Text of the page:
With only 60 days left until Opening Day of we take a look back at Todd Coffey’s career with the Milwaukee Brewers. But before we get into any specific numbers, fans might have one specific memory about the relief pitcher. There’s still plenty of videos on YouTube where the home squad began cheering on his sprint to the mound, no matter whether the team was winning or losing. As the big screen says, “It’s Coffey Time!”
As that brought loud cheers and smiles to all the fans of teams he went to, a simple question of “why?” always came into my mind. Answering online questions from fans through Brewers.com back in 2009, Coffey was asked just why he runs out of the bullpen when entering a game:
“The reason I run in is because one season in Double-A, I was closing. We took the lead in the bottom of the 8th and scored like six runs. I was jacked up and just ran out there. I liked the way I felt when I did it and just kept doing it. I like when the fans get into it, too!”
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Coffey was claimed off waivers late in the season of 2008 as the Cincinnati Reds had designated him for assignment. He only appeared in 9 games, pitching 7.1 innings, but gave up 0 runs and played with the team through 2010. His most successful year of his career was ‘09 with the Brewers as he pitched 83.2 innings with a 2.90 ERA. That was the lowest among all relief pitchers, besides the All-Star closer Trevor Hoffman (1.83), who had at least pitched 30.2 innings or more as Mitch Stetter (3.60) and Mark DiFelice (3.66) came closest.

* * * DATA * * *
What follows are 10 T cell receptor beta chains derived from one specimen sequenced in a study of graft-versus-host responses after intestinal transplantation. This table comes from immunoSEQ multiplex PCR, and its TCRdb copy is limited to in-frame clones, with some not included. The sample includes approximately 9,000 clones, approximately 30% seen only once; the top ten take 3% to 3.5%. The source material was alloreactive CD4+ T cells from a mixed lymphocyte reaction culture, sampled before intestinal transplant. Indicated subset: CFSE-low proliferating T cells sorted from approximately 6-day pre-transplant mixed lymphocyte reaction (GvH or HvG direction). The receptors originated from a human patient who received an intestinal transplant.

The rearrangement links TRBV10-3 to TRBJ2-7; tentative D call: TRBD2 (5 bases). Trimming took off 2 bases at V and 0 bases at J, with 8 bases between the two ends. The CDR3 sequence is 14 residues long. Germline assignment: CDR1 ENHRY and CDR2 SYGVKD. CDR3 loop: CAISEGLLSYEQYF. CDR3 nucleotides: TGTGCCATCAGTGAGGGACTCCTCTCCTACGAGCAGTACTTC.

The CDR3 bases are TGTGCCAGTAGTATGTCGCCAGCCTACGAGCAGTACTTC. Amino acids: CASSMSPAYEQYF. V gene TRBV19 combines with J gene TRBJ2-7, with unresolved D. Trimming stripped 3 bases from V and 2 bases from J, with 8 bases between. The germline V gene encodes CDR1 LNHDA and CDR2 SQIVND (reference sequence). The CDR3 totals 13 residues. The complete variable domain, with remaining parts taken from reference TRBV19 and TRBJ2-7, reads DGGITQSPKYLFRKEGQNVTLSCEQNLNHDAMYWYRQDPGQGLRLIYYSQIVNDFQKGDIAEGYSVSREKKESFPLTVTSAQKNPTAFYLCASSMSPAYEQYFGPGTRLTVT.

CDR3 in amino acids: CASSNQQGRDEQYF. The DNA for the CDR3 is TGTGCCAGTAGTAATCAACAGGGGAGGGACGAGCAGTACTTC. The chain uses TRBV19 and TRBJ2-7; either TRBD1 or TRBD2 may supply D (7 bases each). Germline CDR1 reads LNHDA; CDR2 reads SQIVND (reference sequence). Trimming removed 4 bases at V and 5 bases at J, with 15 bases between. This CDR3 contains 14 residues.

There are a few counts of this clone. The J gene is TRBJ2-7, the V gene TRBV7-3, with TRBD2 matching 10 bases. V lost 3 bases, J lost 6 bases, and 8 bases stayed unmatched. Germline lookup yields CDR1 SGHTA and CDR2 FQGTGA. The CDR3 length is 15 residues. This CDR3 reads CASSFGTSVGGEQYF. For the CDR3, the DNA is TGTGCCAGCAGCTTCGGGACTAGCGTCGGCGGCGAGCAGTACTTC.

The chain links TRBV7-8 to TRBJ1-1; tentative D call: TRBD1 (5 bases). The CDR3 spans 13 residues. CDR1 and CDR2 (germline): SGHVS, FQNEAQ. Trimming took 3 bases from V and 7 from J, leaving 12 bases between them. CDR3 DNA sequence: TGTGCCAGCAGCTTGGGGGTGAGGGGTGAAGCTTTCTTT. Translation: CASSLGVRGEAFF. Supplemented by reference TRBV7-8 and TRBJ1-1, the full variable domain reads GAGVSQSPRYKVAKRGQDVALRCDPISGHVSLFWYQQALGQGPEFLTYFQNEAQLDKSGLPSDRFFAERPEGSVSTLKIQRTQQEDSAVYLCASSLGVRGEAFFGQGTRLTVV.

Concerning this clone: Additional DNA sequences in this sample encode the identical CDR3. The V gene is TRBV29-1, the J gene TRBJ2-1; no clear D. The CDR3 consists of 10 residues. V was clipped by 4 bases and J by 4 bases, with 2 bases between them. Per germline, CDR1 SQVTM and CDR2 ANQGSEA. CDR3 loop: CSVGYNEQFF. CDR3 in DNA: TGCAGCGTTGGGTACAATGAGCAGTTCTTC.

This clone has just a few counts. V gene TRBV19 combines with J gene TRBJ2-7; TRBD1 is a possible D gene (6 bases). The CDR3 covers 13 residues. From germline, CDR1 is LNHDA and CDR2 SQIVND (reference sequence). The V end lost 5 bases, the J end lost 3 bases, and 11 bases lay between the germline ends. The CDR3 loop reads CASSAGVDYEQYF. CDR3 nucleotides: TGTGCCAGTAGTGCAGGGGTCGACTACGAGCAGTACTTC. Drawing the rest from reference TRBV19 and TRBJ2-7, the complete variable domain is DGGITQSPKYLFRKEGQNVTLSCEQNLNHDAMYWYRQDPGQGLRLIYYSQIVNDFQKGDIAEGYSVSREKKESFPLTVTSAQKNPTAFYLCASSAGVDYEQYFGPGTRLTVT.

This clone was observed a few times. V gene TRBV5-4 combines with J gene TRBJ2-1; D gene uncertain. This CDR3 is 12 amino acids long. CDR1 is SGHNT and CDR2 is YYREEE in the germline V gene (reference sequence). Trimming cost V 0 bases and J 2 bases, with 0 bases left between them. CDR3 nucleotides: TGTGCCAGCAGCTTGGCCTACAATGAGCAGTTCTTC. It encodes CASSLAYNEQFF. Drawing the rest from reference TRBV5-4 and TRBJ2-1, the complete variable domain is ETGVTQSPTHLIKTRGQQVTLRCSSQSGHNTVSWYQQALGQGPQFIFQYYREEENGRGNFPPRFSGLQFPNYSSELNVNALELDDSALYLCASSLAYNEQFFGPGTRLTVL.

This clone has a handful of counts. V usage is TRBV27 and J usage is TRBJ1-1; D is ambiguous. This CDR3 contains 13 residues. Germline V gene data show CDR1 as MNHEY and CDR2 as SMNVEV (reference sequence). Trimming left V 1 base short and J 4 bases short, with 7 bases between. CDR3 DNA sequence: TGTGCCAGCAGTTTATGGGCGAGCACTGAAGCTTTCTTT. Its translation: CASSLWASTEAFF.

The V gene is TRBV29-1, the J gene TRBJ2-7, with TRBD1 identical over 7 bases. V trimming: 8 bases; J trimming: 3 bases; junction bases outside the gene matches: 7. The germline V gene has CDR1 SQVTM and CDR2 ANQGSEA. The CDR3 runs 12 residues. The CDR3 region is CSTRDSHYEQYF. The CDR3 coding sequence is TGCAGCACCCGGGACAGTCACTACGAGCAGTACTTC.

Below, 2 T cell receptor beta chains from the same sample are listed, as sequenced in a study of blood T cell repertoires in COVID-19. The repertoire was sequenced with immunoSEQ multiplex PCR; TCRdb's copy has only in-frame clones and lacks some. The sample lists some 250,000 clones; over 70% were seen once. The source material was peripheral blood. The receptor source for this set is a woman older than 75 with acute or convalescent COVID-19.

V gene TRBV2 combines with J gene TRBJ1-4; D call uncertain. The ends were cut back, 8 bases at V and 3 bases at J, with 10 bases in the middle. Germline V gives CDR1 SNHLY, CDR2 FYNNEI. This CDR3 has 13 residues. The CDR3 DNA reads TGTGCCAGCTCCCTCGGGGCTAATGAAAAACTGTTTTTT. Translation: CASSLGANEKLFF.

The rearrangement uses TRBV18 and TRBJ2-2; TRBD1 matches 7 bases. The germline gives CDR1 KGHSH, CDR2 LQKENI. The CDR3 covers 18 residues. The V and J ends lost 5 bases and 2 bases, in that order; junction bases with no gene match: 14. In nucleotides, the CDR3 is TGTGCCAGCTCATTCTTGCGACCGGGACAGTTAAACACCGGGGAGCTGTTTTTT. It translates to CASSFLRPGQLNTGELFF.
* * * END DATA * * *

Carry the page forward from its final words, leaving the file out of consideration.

Once he left the Brewers after the 2010 season, he certainly made his roundabouts around the league as he played for the Nationals in 2011 and the Dodgers in 2012. Then, after undergoing Tommy John surgery for the second time in his career, he tried to make a comeback in 2014 signing a minor league deal with the Mariners in 2014 and then a minor league deal with the Braves in 2015 before being released and moving onto the Mexican League for the duration of the season. At 35 years of age, fans know he’s not ready to quit any time soon and will pitch as long as his arm continues to function and he can make a sprint to the mound.